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Mystery Disease: Tests for Whooping Cough Are Expensive and Slow

Mystery Disease: Tests for Whooping Cough Are Expensive and Slow

Picture of William Heisel

Certainty: That I am being treated for the right condition. That the drugs I’m taking aren’t going to be worse for me than the disease. That the horrible cough I had – so violent it felt like it would end me – is something I can avoid in the future.

It's not always possible as Deborah Kotz described in a 2009 piece for USA Today:

Doctors are stumped by symptoms all the time, and by prescribing the wrong medication, they often worsen the problem or even create a new one. Worse, misdiagnoses lead to an astounding 40,000 to 80,000 hospital deaths every year, according to a March paper published in the Journal of the American Medical Association—plus an uncounted number due to mistakes in the doctor's office. In fact, some 5 percent of autopsies find a condition missed by doctors that, if treated, might have saved the patient's life.

I wanted certainty, and I thought that getting tested for whooping cough would have provided me some.

But first I had to wait. My doctor told me the test results would take a week. That should have given me some certainty by July 19. I called the clinic, but the results weren’t in yet.

“It can take 10 working days after we send in the cultures, and we didn’t send them in until July 15. That should mean July 30.”

I called on the 30th. This time I was told there is typically a 12-day turnaround.

But I also was told something even more interesting:

“Pertussis is a fairly expensive test to run, so they hold the cultures until they have a batch of them and only run them once a week. They have to justify running the machine. The lab doesn’t even do them itself. They ship them to an outside source. The equipment is very expensive to buy and maintain.”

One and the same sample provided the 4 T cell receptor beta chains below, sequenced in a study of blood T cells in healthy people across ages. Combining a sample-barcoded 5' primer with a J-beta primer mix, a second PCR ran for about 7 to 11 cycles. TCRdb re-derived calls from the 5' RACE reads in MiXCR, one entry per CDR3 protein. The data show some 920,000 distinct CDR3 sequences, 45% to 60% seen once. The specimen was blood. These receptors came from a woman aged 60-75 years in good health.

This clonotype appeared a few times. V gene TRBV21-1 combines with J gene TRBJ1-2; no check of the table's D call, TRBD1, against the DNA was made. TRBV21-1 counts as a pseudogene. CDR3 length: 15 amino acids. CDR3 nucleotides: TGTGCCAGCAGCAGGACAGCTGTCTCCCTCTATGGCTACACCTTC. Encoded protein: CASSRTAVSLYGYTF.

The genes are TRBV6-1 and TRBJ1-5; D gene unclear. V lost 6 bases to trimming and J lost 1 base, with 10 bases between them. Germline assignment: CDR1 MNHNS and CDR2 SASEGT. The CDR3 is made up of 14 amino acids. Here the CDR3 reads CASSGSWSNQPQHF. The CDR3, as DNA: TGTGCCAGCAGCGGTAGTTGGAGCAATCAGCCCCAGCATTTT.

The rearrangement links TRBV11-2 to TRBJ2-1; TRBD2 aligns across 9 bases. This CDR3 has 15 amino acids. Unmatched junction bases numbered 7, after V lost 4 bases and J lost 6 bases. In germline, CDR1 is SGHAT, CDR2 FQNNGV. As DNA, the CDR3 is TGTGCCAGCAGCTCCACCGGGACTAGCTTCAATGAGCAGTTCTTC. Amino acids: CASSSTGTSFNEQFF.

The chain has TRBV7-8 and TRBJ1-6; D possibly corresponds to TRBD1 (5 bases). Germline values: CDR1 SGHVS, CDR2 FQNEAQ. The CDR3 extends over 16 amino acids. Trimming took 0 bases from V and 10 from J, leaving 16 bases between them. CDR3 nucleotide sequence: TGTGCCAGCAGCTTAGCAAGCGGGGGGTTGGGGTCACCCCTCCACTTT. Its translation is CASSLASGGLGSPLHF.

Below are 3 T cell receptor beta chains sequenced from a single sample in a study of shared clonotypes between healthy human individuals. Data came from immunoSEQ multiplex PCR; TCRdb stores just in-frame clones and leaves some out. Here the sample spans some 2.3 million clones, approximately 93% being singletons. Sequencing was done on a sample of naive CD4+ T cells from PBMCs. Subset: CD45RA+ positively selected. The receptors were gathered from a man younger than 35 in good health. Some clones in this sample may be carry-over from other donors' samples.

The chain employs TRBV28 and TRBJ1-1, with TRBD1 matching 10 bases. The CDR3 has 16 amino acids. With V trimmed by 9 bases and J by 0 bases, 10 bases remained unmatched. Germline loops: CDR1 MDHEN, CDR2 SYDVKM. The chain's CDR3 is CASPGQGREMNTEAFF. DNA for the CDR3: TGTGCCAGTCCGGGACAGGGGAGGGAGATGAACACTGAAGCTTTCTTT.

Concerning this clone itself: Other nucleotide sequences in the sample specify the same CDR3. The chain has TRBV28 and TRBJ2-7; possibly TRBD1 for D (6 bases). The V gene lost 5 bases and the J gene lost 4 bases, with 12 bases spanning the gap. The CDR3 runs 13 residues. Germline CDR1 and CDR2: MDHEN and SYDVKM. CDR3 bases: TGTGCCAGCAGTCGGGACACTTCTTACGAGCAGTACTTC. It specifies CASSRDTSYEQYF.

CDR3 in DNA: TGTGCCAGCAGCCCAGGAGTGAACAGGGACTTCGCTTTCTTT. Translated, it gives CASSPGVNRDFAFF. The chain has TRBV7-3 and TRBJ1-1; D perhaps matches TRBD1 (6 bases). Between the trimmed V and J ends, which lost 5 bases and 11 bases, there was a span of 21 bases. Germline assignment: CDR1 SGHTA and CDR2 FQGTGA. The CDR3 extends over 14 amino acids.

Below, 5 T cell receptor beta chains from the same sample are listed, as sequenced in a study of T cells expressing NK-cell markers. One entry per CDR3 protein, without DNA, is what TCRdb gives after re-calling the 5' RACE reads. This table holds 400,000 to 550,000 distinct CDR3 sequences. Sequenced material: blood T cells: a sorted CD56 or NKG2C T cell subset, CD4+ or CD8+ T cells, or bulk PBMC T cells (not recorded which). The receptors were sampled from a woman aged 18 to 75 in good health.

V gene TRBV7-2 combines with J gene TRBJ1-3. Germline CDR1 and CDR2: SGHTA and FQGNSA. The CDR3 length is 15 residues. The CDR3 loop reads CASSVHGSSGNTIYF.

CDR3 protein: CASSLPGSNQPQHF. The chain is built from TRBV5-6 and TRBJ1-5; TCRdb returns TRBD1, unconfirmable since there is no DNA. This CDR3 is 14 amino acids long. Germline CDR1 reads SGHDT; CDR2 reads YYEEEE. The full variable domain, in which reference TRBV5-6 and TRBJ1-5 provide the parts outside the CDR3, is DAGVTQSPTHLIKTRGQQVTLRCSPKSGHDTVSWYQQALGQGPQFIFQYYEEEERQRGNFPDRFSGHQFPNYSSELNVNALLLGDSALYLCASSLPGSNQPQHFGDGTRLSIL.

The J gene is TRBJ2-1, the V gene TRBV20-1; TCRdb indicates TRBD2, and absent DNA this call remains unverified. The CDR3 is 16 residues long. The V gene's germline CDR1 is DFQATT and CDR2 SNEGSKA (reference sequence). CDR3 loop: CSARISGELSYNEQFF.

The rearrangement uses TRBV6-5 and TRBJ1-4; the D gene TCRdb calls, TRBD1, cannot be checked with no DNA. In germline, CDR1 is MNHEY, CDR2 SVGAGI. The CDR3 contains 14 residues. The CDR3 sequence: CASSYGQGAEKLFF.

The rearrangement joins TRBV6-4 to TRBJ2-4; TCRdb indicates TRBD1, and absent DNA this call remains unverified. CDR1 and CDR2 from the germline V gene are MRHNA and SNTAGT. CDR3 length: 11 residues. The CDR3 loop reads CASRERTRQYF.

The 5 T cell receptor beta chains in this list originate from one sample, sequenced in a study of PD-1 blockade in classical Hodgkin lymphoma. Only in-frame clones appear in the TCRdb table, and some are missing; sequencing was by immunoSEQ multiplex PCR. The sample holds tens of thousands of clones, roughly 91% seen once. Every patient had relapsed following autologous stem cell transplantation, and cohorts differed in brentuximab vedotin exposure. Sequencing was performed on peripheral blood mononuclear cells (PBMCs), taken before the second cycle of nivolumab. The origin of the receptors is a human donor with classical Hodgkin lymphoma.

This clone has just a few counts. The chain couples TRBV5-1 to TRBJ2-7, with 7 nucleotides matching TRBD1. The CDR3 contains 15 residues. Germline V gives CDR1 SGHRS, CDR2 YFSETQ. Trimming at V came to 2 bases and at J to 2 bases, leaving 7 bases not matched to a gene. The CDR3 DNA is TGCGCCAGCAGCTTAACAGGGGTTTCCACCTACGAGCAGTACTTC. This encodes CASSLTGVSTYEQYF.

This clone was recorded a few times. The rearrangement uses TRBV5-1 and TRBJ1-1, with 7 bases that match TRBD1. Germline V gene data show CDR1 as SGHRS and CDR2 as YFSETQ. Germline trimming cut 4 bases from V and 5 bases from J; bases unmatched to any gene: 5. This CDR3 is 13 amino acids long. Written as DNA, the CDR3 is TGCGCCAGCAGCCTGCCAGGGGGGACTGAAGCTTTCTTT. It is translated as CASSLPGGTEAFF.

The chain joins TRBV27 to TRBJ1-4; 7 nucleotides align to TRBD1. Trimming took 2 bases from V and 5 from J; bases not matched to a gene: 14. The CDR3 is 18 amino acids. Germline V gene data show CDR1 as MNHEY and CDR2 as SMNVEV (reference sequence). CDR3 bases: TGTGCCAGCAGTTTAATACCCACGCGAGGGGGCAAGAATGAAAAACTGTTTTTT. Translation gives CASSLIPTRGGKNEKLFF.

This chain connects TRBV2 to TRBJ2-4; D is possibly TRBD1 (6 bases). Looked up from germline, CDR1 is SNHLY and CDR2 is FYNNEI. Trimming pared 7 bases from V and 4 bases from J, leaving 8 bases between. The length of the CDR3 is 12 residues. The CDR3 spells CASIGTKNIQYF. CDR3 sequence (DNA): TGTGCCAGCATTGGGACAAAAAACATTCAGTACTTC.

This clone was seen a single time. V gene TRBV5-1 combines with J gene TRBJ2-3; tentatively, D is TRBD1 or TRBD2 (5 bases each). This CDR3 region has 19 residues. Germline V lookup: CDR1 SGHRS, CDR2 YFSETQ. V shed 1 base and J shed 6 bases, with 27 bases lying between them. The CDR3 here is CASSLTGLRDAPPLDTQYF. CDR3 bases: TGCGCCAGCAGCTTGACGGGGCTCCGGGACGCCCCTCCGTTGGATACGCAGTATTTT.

This seemed troubling. We are in the middle of a whooping cough resurgence. The first vaccination efforts drove the number of whooping cough cases down from a high of more than 250,000 nationwide in the 1930s to under 5,000 in 1990. New vaccination formulations in the mid-1990s and then the mid-2000s followed. But so did a rise in cases. In 2012, the number was climbing past 40,000 for the first time in more than 50 years. A commentary in the New England Journal of Medicine in 2012 called the resurgence an epidemic.

The rise in cases is so alarming that state and federal public health agencies are constantly on the look out for new cases and deaths. The CDC reports the latest numbers weekly. As of the most recent report, there had been 11,799 cases in the U.S. this year.

But state and federal agencies rely on doctors offices and laboratories to report positive test results and deaths from the disease. How can new cases be accurately captured if labs delay running the tests for weeks because they are too expensive to run?

I also wondered about whether the tests would be less effective the longer the specimen sat around. “They keep the sample refrigerated,” I was told. “When you’re talking about a virus, it’s all dependent on what the specimen is, and some have shelf lives for quite a period of time. The lab wouldn’t have a 12-day turnaround time if the specimen was not viable.”

Pertussis is caused by bacteria, not a virus. But I didn’t want to quibble. I just wanted my test results.

So I called again on what would have been the 12thday. When the test results were still not in. I asked if I could call the lab directly. Here’s what the lab at Northwest Hospital, where my specimen was sent, told me:

“The tests can take up to 15 days.”

So I asked whether this would put young children jeopardy. The disease is particularly fatal in kids, and it would seem that not knowing for 15 days whether there was a pertussis outbreak in, let’s say, a kindergarten class would be a huge problem.

“Oh no,” the woman in the lab told me. “If you were a child, they would have run your test already. They run the tests for children always before adults, and so you’re probably getting bumped back by tests for children.”

I decided to just stop calling and to stop worrying. I felt better. Either the drugs worked, or my health improved on its own.  

On Aug. 3, I received a letter in the mail from my doctor’s office. A full 22 days after I went in for an evaluation, the results on my test for whooping cough were in. And they were negative.

So what did I have? I probably will never know. But it is worth noting that the tests for pertussis have their own problems. As the CDC reports:

Culture is best done from nasopharyngeal (NP) specimens collected during the first 2 weeks of cough when viable bacteria are still present in the nasopharynx.  After the first 2 weeks, sensitivity is decreased and the risk of false-negatives increases rapidly.

By the time I saw a doctor, I had been coughing for more than two weeks, so I was in the decreased sensitivity window when she took my sample. The upshot? My negative test could be false. There’s no way to go back in time and get a better, earlier sample.